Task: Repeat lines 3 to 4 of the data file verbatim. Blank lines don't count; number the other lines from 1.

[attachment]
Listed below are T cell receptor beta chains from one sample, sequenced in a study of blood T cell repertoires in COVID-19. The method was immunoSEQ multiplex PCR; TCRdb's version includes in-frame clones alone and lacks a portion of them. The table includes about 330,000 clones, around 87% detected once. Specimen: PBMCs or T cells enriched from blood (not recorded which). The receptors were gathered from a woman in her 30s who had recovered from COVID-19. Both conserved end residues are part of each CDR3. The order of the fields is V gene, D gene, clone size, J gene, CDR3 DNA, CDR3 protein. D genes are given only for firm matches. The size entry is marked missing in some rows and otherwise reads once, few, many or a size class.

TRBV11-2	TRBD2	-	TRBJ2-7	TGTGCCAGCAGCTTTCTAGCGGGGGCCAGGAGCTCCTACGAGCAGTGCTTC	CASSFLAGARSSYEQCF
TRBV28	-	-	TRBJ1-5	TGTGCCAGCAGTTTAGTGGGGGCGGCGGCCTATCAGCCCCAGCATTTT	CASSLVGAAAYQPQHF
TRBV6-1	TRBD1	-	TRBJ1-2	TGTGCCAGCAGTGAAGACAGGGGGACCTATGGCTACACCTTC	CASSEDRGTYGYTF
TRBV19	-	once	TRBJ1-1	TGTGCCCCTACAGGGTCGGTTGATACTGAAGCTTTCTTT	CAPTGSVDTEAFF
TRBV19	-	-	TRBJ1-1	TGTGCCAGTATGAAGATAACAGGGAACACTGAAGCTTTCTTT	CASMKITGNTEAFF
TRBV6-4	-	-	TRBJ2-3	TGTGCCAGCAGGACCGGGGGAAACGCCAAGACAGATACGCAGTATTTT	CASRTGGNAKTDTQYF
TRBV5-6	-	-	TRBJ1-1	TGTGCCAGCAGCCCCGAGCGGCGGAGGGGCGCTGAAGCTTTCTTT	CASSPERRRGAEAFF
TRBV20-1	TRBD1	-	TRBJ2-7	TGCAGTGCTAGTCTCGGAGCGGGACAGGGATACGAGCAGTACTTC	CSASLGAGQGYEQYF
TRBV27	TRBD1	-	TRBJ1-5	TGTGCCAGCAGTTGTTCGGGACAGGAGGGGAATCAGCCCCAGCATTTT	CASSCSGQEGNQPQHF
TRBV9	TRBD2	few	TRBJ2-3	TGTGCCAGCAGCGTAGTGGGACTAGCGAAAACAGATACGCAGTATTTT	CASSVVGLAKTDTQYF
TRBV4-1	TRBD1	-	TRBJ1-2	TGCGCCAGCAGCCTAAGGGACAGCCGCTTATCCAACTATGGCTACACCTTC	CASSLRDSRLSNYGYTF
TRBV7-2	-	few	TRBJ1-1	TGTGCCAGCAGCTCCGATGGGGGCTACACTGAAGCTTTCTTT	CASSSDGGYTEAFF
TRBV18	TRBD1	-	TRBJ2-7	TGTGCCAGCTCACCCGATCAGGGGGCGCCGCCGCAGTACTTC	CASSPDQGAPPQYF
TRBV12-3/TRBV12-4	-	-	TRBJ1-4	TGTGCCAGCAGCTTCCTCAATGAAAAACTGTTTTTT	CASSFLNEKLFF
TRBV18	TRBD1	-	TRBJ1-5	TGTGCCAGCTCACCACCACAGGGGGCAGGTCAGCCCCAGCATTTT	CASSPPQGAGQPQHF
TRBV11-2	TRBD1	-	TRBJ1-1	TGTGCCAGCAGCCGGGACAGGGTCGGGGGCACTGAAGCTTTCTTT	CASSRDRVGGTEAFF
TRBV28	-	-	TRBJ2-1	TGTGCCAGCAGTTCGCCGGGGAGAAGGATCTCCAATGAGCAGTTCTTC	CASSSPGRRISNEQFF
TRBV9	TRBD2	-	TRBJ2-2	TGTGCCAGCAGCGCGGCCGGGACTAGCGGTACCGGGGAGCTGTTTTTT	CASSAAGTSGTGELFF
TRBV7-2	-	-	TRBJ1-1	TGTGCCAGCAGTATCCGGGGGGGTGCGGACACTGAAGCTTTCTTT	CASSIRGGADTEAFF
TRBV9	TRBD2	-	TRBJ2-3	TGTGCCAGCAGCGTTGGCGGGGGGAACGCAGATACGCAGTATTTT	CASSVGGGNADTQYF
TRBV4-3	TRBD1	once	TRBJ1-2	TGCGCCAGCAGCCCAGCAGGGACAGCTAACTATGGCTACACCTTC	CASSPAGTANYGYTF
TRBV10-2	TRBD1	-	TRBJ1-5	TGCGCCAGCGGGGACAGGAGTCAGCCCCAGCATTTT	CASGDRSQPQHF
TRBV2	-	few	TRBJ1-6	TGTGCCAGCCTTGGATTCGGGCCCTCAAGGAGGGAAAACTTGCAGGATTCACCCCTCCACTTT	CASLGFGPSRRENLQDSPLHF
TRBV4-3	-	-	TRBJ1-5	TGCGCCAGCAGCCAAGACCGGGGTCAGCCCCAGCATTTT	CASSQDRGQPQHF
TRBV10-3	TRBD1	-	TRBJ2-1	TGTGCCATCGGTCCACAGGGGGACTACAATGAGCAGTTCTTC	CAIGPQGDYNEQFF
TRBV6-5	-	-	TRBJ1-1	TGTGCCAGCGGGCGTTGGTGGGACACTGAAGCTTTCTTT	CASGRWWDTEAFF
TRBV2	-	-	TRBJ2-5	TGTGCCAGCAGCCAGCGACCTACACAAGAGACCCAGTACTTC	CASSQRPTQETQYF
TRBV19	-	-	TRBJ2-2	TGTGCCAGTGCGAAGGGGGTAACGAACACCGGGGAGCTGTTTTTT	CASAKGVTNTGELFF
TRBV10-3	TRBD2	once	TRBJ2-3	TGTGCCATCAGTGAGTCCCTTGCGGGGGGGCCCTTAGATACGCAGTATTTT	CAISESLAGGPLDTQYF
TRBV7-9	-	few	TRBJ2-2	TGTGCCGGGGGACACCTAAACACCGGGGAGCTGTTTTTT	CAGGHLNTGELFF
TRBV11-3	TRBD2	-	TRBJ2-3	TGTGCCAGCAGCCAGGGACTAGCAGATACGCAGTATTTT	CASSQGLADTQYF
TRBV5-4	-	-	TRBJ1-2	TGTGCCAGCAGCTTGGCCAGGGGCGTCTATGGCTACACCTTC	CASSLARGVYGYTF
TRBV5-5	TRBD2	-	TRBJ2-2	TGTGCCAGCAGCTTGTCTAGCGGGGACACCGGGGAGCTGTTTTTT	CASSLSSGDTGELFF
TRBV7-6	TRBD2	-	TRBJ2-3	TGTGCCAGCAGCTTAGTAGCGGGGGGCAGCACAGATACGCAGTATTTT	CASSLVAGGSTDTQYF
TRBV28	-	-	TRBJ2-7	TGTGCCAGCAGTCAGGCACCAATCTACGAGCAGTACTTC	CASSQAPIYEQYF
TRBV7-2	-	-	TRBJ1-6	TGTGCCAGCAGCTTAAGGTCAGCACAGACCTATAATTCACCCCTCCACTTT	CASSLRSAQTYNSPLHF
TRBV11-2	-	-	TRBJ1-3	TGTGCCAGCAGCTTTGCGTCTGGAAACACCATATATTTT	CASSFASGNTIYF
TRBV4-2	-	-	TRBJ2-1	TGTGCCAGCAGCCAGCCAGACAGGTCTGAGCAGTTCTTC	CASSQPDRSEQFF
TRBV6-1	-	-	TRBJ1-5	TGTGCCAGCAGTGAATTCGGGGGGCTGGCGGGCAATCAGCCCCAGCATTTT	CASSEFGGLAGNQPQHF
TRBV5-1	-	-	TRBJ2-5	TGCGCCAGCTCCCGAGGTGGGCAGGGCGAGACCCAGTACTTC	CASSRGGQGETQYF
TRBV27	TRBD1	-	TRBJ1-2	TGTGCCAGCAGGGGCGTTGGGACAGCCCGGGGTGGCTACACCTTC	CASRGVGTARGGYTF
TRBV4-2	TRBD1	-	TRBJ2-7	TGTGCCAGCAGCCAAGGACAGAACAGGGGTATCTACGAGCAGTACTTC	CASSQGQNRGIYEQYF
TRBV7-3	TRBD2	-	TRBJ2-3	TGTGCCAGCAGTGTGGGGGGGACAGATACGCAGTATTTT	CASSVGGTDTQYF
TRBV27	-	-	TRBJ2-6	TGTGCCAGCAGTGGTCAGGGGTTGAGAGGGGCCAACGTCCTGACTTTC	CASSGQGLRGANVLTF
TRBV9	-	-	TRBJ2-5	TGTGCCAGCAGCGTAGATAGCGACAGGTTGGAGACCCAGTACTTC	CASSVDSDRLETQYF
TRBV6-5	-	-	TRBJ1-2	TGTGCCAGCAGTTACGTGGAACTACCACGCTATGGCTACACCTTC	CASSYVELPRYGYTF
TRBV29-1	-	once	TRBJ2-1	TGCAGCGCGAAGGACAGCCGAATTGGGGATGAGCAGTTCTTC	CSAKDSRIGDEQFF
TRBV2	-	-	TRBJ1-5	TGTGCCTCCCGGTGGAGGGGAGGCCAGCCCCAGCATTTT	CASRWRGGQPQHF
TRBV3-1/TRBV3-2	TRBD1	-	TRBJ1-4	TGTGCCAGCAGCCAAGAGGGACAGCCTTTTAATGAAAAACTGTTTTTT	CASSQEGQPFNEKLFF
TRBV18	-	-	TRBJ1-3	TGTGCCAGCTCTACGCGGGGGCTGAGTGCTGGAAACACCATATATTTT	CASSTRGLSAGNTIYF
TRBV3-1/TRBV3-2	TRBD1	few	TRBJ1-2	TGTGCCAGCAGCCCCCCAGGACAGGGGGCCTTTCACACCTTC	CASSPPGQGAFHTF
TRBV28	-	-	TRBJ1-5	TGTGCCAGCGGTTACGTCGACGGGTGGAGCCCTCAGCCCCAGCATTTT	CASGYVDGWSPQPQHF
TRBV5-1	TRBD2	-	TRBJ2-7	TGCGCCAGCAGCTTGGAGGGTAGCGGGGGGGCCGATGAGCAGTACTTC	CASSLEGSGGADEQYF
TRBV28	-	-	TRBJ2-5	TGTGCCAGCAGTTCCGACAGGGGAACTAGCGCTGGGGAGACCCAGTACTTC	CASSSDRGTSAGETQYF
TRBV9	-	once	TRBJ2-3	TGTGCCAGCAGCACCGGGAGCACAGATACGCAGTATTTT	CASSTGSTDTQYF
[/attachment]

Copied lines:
TRBV28	-	-	TRBJ1-5	TGTGCCAGCAGTTTAGTGGGGGCGGCGGCCTATCAGCCCCAGCATTTT	CASSLVGAAAYQPQHF
TRBV6-1	TRBD1	-	TRBJ1-2	TGTGCCAGCAGTGAAGACAGGGGGACCTATGGCTACACCTTC	CASSEDRGTYGYTF